Gary Conelly, who guided more than 60 All-Americans during his 22 years in charge, announced his retirement as head coach of the University of Kentucky's swimming and diving programs on Wednesday.
"Retirement is one of those things you think you're never going to reach and then it's here," Conelly said in a UK news release. "I've been really fortunate to be at Kentucky and it's been a pleasure to work with everyone — athletes, coaches and administrators."
The team will continue to train with the current staff under interim head coach Lars Jorgenson.
Conelly said the friendships are what he will miss the most.
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"What I enjoyed most, in general, was doing something special together as a team, to experience the camaraderie of the athletes and coaches," he said. "I heard someone say at the CATSPYs, 'One of the best things in life is to do hard things with your friends' and that's what I enjoyed — working together to get somewhere."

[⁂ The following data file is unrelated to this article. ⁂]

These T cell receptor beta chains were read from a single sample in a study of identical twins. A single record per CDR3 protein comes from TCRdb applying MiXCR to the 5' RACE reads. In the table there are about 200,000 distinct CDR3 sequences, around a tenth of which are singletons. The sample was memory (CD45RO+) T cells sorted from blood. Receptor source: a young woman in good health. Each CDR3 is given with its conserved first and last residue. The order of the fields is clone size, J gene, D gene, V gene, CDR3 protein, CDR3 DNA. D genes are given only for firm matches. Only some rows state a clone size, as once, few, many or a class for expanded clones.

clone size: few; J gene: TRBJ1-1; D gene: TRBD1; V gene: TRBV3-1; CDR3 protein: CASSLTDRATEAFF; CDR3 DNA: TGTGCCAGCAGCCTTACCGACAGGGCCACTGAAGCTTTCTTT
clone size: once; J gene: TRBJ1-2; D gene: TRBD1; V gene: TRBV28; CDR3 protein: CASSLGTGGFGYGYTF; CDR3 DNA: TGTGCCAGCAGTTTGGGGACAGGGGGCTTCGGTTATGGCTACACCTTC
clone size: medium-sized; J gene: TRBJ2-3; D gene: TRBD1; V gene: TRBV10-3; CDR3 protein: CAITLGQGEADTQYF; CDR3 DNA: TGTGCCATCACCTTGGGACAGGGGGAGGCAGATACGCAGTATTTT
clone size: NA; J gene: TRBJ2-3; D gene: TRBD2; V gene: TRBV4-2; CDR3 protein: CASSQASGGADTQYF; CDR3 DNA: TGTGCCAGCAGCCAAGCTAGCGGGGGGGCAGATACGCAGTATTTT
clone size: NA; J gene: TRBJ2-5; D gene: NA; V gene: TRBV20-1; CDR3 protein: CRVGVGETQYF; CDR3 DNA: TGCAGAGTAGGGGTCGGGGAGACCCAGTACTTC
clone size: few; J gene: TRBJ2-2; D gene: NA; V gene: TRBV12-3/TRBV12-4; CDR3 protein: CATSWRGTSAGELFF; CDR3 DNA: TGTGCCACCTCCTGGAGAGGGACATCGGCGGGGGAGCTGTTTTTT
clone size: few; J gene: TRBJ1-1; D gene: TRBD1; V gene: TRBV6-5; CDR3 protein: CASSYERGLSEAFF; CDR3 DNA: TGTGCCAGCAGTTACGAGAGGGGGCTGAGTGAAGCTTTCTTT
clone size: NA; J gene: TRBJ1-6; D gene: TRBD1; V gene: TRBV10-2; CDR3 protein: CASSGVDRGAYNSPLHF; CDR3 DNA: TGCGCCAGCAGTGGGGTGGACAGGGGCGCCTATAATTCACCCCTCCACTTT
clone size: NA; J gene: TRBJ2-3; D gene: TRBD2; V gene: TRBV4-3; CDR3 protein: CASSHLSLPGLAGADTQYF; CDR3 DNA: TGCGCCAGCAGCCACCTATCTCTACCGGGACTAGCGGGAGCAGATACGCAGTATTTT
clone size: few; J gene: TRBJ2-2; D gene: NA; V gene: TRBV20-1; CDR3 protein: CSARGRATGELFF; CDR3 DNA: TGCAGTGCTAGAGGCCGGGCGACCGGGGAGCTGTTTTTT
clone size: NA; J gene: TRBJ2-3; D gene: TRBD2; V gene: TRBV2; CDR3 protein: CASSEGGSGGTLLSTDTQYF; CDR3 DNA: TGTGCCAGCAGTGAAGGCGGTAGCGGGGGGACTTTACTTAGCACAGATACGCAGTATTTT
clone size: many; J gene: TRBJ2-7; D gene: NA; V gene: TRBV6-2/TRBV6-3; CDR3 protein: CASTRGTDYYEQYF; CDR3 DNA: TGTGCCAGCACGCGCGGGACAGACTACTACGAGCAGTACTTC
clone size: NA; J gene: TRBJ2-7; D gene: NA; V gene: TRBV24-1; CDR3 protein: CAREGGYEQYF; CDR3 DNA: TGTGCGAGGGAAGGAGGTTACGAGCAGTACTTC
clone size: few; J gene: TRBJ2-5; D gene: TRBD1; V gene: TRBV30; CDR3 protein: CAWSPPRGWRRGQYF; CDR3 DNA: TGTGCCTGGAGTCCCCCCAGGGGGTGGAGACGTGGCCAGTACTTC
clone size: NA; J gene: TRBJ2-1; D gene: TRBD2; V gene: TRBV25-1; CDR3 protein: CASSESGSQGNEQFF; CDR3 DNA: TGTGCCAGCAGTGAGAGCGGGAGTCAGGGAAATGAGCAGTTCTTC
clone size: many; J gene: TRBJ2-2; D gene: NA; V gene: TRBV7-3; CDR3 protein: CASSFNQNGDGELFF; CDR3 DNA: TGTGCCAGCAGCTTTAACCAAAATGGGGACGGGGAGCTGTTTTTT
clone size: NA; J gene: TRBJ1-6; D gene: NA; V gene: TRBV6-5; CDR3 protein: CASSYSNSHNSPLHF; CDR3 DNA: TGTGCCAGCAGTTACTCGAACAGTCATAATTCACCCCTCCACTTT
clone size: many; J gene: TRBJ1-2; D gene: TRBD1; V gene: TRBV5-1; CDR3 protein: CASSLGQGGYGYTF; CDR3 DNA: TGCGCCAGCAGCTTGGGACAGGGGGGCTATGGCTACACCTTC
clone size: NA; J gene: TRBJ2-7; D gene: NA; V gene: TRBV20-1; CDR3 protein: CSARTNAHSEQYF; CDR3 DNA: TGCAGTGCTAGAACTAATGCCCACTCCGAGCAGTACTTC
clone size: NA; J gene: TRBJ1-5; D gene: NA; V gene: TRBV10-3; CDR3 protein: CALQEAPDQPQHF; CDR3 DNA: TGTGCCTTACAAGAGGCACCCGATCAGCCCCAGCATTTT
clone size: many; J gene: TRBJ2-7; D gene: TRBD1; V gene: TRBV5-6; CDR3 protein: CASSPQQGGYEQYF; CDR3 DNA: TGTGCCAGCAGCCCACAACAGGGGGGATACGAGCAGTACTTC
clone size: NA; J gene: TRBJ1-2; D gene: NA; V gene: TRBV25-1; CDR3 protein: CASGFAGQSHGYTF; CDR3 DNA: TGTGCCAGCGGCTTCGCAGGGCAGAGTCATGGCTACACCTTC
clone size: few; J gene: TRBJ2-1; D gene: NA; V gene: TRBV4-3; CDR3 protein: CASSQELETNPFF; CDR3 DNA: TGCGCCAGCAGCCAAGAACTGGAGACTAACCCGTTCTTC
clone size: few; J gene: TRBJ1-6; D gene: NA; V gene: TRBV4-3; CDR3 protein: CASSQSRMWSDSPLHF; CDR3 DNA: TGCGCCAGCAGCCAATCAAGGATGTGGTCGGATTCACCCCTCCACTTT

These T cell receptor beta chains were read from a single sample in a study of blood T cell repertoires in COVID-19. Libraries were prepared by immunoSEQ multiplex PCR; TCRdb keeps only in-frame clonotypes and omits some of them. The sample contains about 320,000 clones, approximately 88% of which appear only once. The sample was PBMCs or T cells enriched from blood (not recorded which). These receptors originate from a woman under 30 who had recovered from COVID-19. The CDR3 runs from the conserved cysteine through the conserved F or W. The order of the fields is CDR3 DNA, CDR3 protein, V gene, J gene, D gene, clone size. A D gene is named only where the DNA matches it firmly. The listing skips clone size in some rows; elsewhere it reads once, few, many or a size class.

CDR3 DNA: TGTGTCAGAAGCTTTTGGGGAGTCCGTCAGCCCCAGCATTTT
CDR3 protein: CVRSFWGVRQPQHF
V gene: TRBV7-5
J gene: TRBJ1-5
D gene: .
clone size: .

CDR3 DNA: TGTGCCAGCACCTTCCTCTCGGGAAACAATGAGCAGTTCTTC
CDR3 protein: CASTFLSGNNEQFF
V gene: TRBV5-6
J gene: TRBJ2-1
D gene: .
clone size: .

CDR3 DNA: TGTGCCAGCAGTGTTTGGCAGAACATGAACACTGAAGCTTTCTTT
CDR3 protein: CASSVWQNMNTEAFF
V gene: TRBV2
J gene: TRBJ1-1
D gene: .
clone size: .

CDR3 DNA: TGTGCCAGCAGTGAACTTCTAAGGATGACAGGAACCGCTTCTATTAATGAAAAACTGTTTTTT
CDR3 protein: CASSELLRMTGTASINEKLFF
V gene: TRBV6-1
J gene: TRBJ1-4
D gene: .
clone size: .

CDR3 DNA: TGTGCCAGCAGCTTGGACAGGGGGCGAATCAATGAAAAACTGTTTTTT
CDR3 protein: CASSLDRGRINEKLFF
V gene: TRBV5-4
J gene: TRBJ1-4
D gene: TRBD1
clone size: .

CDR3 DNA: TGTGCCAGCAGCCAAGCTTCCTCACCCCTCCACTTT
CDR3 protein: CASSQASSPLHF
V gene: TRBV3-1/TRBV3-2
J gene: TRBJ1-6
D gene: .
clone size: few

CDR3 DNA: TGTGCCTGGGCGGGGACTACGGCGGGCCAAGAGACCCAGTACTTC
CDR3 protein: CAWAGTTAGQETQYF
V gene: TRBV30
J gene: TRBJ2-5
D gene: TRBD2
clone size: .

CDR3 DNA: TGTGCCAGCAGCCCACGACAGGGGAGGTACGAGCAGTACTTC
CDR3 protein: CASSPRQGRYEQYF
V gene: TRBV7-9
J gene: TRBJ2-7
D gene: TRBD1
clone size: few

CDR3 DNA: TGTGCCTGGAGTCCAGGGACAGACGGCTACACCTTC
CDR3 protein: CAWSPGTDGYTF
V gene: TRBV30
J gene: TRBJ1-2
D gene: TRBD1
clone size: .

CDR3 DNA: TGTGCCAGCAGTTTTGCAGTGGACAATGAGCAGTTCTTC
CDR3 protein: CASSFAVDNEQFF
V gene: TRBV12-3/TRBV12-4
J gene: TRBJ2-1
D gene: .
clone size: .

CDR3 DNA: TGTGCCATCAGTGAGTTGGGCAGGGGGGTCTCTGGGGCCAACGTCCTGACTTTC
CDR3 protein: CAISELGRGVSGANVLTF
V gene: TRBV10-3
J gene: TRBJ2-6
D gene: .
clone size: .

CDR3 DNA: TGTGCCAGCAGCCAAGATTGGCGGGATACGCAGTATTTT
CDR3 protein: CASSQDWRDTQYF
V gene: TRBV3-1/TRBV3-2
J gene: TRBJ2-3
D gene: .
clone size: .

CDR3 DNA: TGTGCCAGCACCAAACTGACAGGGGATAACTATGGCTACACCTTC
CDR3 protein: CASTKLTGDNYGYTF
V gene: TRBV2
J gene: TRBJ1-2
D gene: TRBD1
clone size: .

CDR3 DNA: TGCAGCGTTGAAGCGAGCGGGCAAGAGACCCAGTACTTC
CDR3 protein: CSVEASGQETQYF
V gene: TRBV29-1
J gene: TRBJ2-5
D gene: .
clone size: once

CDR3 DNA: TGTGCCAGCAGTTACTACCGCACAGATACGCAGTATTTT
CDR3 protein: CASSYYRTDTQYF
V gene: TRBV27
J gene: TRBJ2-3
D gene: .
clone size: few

Conelly began his coaching career at Kentucky as the head women's coach for the 1991-92 season after spending three seasons as a graduate assistant with the Wildcats. A year later, Conelly added the men's team to his responsibilities and became Kentucky's head swimming coach. He went on to lead the teams to more than 200 victories.
"Gary has helped hundreds of student-athletes realize their dreams in and out of the pool," said UK Athletics Director Mitch Barnhart.
Just this semester, UK's men's and women's teams received College Swimming Coaches Association All-America honors after posting the highest grade-point averages in program history. The women's GPA of 3.48 ranked 12th nationally. The men's 3.17 was 31st.
Conelly guided UK's teams to 15 top-20 NCAA finishes during his 22 years.
He also coached U.S. Olympian Rachel Komisarz, who won gold and silver medals in the 2004 Olympics.
Connelly was named Southeastern Conference Swimming Coach of the Year in 1994-95.
Before taking up coaching, Conelly competed on the 1972 U.S. Olympic Team, and was part of a world record-setting 400-meter freestyle relay team. He was a 15-time NCAA All-American at Indiana and is a member of the Indiana Swimming Hall of Fame.